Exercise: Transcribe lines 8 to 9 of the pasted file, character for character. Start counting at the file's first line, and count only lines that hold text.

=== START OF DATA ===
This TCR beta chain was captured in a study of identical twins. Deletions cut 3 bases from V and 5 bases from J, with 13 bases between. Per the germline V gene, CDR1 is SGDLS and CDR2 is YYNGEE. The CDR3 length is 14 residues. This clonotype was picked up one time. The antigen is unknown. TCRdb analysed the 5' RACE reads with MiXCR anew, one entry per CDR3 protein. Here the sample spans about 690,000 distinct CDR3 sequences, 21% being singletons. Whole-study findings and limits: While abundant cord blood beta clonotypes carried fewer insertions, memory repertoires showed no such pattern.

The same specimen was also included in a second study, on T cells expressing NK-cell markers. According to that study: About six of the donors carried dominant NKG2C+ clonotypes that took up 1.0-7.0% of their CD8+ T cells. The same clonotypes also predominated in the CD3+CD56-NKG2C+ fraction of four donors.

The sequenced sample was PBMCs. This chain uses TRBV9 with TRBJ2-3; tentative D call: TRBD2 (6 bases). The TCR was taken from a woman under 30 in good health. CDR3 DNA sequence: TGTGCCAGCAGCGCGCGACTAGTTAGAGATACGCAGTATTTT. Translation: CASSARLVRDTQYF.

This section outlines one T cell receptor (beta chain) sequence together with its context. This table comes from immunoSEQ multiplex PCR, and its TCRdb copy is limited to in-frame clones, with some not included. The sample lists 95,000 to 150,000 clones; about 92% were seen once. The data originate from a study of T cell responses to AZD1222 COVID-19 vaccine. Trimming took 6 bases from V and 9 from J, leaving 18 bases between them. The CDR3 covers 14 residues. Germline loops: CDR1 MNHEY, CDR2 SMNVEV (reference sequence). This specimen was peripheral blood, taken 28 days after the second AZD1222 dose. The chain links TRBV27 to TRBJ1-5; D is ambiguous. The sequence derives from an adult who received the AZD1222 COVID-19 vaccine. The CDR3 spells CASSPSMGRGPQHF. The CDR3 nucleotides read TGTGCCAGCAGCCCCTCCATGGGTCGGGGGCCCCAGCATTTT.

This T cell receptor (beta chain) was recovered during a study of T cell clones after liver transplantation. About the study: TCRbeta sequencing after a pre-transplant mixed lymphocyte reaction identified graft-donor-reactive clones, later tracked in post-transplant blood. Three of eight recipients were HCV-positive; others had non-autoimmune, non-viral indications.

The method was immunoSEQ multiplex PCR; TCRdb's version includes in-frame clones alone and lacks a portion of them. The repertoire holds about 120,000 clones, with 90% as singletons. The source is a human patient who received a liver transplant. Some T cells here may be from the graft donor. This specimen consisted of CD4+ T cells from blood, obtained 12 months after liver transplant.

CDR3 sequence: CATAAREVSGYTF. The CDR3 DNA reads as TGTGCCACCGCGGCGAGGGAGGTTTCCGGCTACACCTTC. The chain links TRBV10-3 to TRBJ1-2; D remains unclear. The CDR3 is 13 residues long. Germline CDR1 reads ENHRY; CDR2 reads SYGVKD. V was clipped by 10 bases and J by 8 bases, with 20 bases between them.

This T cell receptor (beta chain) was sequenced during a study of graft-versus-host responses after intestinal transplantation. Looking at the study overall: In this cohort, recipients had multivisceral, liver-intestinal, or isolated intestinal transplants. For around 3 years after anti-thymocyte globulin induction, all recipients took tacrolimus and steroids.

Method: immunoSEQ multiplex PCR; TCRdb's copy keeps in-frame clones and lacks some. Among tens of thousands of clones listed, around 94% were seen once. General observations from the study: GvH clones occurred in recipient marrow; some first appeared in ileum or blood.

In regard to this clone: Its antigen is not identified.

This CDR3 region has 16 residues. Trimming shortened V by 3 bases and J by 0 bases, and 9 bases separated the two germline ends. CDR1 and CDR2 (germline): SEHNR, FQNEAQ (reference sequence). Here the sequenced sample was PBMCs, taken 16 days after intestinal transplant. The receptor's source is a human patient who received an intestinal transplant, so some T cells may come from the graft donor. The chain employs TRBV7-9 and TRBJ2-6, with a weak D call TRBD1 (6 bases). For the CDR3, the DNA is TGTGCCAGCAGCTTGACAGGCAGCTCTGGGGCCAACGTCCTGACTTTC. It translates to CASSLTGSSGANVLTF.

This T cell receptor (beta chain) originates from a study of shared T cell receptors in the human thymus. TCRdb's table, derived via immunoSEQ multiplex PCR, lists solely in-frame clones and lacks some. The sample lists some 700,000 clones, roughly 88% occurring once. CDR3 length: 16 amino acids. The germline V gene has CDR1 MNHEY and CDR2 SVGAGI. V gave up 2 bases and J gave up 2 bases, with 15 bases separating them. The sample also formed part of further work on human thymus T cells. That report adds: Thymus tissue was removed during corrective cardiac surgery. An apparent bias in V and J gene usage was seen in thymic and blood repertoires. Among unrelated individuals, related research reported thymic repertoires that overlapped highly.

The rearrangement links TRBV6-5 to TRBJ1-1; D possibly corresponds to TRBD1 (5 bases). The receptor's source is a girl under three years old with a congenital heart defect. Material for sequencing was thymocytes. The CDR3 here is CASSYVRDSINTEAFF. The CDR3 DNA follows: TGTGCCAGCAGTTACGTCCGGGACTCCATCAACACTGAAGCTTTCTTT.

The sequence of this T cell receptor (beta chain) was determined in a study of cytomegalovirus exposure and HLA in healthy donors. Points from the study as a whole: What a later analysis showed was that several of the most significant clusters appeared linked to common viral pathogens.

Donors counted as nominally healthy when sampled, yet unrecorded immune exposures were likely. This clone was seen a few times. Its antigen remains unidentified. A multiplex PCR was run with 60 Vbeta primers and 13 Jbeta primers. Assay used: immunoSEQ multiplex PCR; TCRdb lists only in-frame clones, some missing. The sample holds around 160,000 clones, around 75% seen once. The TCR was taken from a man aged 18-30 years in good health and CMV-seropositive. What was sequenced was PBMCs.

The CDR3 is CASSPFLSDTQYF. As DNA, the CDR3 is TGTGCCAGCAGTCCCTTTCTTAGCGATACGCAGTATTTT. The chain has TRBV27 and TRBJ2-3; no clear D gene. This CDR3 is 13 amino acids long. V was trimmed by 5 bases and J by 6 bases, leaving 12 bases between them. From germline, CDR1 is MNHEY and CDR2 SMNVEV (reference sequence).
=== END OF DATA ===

This T cell receptor (beta chain) was sequenced during a study of graft-versus-host responses after intestinal transplantation. Looking at the study overall: In this cohort, recipients had multivisceral, liver-intestinal, or isolated intestinal transplants. For around 3 years after anti-thymocyte globulin induction, all recipients took tacrolimus and steroids.

Method: immunoSEQ multiplex PCR; TCRdb's copy keeps in-frame clones and lacks some. Among tens of thousands of clones listed, around 94% were seen once. General observations from the study: GvH clones occurred in recipient marrow; some first appeared in ileum or blood.